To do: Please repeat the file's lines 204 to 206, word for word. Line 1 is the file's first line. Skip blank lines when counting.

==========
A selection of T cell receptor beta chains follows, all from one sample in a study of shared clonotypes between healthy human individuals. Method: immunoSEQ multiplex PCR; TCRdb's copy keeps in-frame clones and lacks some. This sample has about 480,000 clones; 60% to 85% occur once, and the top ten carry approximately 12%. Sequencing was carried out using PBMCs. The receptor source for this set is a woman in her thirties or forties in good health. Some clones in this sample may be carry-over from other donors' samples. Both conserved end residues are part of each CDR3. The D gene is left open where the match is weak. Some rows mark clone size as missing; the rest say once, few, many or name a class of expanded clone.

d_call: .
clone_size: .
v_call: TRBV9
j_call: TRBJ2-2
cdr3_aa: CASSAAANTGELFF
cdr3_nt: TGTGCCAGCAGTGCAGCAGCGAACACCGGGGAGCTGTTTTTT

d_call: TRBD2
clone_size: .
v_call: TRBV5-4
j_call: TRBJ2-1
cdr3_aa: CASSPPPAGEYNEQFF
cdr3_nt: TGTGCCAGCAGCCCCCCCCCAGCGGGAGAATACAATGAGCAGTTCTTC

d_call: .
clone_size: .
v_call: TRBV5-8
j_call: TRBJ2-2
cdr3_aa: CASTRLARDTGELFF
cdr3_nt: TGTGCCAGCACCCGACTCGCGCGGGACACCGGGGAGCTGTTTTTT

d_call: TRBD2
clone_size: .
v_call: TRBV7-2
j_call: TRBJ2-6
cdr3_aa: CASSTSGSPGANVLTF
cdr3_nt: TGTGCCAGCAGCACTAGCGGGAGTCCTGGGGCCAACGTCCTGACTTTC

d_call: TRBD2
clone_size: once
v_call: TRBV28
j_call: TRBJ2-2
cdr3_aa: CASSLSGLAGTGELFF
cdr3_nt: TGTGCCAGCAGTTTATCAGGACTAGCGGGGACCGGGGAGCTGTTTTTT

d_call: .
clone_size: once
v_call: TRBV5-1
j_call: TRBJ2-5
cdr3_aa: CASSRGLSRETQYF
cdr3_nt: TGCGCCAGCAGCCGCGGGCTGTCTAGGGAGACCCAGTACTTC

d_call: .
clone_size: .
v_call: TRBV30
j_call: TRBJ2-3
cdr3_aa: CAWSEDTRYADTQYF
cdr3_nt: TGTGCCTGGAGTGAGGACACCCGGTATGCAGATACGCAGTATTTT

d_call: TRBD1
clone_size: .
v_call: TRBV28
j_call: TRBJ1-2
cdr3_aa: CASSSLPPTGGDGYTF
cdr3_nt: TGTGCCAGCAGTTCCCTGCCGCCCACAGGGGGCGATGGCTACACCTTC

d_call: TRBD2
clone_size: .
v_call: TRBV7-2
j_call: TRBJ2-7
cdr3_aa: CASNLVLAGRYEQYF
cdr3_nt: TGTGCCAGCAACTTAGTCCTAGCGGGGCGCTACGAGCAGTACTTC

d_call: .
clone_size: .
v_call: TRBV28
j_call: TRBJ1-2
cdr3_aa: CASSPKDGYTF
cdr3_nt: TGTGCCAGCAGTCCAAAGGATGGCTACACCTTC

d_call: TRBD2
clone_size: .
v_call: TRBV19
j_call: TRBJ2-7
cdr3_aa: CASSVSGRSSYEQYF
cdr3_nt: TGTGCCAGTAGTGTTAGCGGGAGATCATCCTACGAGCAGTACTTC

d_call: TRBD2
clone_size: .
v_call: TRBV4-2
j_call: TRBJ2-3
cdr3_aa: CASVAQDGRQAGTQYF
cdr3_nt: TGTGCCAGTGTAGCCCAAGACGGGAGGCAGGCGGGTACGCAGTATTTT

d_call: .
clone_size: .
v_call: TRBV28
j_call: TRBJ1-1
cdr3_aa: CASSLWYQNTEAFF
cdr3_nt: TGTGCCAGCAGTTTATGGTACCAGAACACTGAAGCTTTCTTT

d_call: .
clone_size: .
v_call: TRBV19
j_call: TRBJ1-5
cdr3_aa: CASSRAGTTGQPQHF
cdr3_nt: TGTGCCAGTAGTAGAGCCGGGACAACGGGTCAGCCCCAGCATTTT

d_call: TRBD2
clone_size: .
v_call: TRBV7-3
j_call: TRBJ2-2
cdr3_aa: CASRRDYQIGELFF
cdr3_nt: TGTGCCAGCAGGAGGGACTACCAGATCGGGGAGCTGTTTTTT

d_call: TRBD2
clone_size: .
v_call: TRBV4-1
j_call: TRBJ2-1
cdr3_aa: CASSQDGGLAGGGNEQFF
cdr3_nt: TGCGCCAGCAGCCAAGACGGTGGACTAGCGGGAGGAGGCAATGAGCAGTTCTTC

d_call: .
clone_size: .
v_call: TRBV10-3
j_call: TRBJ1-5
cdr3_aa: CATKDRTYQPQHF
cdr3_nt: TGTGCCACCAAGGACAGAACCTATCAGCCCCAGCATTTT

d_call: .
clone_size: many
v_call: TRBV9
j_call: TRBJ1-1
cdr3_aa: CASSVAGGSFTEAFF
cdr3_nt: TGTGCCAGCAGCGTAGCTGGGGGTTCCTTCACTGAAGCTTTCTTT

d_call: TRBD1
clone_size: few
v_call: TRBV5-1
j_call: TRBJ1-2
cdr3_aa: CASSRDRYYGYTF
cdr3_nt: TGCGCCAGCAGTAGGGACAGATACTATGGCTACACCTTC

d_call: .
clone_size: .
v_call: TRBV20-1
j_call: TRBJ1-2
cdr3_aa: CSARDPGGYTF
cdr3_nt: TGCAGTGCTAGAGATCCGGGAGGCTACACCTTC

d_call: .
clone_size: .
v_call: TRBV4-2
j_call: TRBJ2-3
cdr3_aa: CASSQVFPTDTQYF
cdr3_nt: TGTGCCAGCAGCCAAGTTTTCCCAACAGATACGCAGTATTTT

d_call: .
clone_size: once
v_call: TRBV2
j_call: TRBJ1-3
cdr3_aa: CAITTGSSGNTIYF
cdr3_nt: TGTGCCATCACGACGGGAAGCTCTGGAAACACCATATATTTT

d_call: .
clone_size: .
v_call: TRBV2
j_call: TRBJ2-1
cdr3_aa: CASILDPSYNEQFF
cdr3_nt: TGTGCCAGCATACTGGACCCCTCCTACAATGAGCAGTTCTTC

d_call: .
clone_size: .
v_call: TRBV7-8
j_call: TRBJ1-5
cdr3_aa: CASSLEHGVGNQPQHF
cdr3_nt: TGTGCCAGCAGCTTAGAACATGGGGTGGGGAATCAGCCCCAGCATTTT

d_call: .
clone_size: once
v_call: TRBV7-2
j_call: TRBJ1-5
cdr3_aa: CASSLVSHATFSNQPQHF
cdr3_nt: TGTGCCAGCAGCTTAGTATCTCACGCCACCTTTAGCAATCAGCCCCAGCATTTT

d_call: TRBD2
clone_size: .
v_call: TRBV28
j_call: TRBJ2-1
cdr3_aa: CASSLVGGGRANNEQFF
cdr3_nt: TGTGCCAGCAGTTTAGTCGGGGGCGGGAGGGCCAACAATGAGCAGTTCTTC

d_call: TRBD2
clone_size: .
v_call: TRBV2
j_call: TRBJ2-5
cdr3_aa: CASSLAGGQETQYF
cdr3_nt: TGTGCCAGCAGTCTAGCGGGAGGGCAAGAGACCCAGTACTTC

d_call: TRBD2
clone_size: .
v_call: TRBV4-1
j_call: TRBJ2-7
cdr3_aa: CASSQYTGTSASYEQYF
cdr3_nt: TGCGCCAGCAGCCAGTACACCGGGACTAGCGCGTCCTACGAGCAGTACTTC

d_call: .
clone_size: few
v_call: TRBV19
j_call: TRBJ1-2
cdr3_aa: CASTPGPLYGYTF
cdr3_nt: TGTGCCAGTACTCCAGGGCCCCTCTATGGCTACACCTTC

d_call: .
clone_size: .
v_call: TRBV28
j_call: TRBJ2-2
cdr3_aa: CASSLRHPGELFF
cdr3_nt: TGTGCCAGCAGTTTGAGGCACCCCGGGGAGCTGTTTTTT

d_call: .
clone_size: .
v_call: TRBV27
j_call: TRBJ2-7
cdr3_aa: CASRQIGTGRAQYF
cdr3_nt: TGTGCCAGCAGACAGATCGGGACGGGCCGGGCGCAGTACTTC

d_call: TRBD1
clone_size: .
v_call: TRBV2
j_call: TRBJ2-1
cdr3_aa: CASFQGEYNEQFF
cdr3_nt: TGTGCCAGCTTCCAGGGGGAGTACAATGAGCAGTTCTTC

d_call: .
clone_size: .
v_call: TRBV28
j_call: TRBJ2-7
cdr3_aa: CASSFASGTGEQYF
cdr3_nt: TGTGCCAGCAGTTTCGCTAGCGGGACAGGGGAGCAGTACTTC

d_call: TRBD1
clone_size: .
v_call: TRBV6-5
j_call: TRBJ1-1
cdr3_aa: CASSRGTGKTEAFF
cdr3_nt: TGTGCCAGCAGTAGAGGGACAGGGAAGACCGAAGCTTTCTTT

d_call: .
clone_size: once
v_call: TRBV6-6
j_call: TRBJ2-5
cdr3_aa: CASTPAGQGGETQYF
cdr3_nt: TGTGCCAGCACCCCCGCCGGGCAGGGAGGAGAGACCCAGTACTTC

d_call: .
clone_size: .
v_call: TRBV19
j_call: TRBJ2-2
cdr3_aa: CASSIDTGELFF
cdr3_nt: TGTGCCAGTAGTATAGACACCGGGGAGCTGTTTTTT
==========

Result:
cdr3_aa: CASSRGTGKTEAFF
cdr3_nt: TGTGCCAGCAGTAGAGGGACAGGGAAGACCGAAGCTTTCTTT

d_call: .